For the same purpose, and as shown in FIG. 12, two commercially available roller chains 59 and 60 provided with angle brackets 61 and 62 may be used in such a manner that the chains are secured by means of the angle brackets and, e.g., countersunk screws 64-, to additional plates 63 at the required distance so that a cooling bar 56 can also be applied to the rear of the plates. This arrangement has the advantage that a commercially available chain may be used. The angle brackets of this chain may be reversed so that the free flange extends over the chain and the overall width is reduced. A further advantage resides in that the plates may be made from a material other than that of the chains and may consist of brass. Such material may be selected to resist chemical action from the seam and water which condenses on the cooling surfaces. The plates 63 may be provided with the desired corrugations, which may be interrupted by brands or trademarks forming indications of quality or origin that are impressed into the seam. If continuous corrugations are used, the plates 63 may be made at low cost from drawn corrugated strip material.
FIG. 13 is a cross-sectional view of a chain according to FIG. 9 and shows a cooling device which is designed like that of FIG. 11. Corresponding reference characters are used.
To cool the chains during their return movement, a cooling chamber may be provided, which is subcooled in its interior by a refrigerating machine. This method of cooling as well as a cooling with cooling air blown onto the plates require no frictional contact with a cooling surface.
Instead of slipping belts, which tend to wander, revolving chains 65 and 66 provided with plates 67 are used for conveying the filled plastics material sacks 22 to be closed and for engaging the edges of the filling openings of said sacks with each other. These sacks are carried by a belt conveyor, not shown. The chains 65 and 66 consist of special double roller chains having U-shaped links 68, the backs of which form the plates 67. These chains move the filling end of the sacks past the preheating and heat-sealing stations 3, 5 and are also cooled in these stations, and suitably in the pressing and cooling station, by bars 69 and 70, which are flown through by a cooling fluid, to prevent a gradual temperature rise of such chains. The bars 69 and 7t) may be divided in a manner not shown and are profiled to engage the chain rollers. They serve at the same time for pressing the cooperating chain courses against each other. For this purpose the cooling bar or bars associated with one chain is or are subjected to the pressure of springs, not shown, as has already been described for the bars 24 and 25 associated with the cooling and pressing chain.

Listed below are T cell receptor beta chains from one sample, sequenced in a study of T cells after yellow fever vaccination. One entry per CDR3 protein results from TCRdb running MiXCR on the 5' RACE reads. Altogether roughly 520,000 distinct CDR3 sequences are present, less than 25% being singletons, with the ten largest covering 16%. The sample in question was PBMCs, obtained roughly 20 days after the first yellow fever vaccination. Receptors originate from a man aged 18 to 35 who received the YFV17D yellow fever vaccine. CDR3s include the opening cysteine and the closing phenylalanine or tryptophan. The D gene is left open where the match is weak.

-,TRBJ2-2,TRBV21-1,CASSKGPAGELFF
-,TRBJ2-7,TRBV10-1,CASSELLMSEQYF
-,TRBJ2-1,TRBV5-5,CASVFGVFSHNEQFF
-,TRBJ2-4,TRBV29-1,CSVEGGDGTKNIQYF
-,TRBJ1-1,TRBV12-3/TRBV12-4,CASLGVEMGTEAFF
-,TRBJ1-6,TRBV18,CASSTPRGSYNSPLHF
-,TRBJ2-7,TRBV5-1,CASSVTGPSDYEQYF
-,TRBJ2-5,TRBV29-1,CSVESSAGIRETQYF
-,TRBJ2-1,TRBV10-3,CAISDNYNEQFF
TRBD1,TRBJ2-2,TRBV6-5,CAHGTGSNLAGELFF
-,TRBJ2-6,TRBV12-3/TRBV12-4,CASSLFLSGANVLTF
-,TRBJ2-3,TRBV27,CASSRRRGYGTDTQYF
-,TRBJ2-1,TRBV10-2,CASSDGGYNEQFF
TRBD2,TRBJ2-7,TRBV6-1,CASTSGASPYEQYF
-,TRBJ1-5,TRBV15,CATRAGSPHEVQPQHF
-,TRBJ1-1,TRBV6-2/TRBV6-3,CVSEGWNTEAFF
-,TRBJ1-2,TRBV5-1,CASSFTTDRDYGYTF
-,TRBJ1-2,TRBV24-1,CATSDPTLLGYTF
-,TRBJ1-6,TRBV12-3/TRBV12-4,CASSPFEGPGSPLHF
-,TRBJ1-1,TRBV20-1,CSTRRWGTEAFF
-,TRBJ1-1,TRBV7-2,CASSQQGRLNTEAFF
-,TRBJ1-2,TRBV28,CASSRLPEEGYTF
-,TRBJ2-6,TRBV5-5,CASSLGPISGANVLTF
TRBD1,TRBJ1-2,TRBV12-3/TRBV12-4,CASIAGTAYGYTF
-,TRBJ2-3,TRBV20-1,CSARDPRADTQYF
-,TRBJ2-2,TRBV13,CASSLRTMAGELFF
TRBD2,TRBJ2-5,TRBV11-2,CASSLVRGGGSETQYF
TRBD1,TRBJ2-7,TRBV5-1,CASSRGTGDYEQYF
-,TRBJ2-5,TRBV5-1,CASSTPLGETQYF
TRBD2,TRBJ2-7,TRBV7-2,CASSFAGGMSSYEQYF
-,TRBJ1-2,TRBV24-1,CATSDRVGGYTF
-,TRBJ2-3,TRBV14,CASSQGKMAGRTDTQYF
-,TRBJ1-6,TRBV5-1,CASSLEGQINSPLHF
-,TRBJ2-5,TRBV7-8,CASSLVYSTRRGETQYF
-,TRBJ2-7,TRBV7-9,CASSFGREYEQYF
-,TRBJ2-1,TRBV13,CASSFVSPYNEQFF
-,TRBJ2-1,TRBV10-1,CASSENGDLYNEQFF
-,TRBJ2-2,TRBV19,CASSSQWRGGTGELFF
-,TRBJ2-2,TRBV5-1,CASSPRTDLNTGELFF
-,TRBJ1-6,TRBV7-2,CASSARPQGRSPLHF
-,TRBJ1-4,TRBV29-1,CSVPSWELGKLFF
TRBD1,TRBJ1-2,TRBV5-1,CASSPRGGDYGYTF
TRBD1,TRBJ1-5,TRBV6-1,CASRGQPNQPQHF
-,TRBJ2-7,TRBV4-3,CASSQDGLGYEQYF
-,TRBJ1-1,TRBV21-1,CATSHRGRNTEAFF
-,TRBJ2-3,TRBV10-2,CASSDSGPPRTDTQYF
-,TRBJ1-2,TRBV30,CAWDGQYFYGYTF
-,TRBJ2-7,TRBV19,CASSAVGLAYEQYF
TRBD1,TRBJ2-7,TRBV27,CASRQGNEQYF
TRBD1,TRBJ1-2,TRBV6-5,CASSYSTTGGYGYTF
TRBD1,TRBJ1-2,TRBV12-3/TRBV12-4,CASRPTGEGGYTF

Chains 65 and 65 are trained around sprockets 71, 72, 73 (FIG. 2) and 74 (FIG. 1) on the one hand and 75, 76 and 77, on the other hand. The sprockets 72 and 76 are driven by means, not shown. The sprockets 13 and 71 (see also FIG. 1) on the one hand, and 18 and 75, on the other hand, have a common hub, through which a drive is transmitted from chains 65 and 66 to chains 7 and 8.
The frame parts and mountings for the chain sprockets 11, 17 and 2d are represented in FIG. 4 and are not shown, for the sake of simplicity and clearness, in FIGS. 1 and 2, where they would obscure, e.g., the structure shown in FIG. 2.
What is claimed is:
1. In an apparatus for forming heat-sealed closing seams in filled sacks of plastic material, an apparatus for cooling and compressing said heat-sealed seams, said ap paratus comprising a pair of endless conveying means positioned so as to grip the tops of said sacks therebetween with said heat-sealed seams extending beyond said conveying means and to convey the tops of said sacks in the longitudinal direction of said heat-sealed seams through said apparatus; means to cool and compress said seams comprising at least two opposing chains revolving parallel to said conveying means in the region of said heat sealed seams, each link of each of said chains having a plate at the seam-engaging outer surface thereof so as to provide each of said chains with a substantially continuous series of said plates along the outer portion thereof cooperating to press against each side of said scams.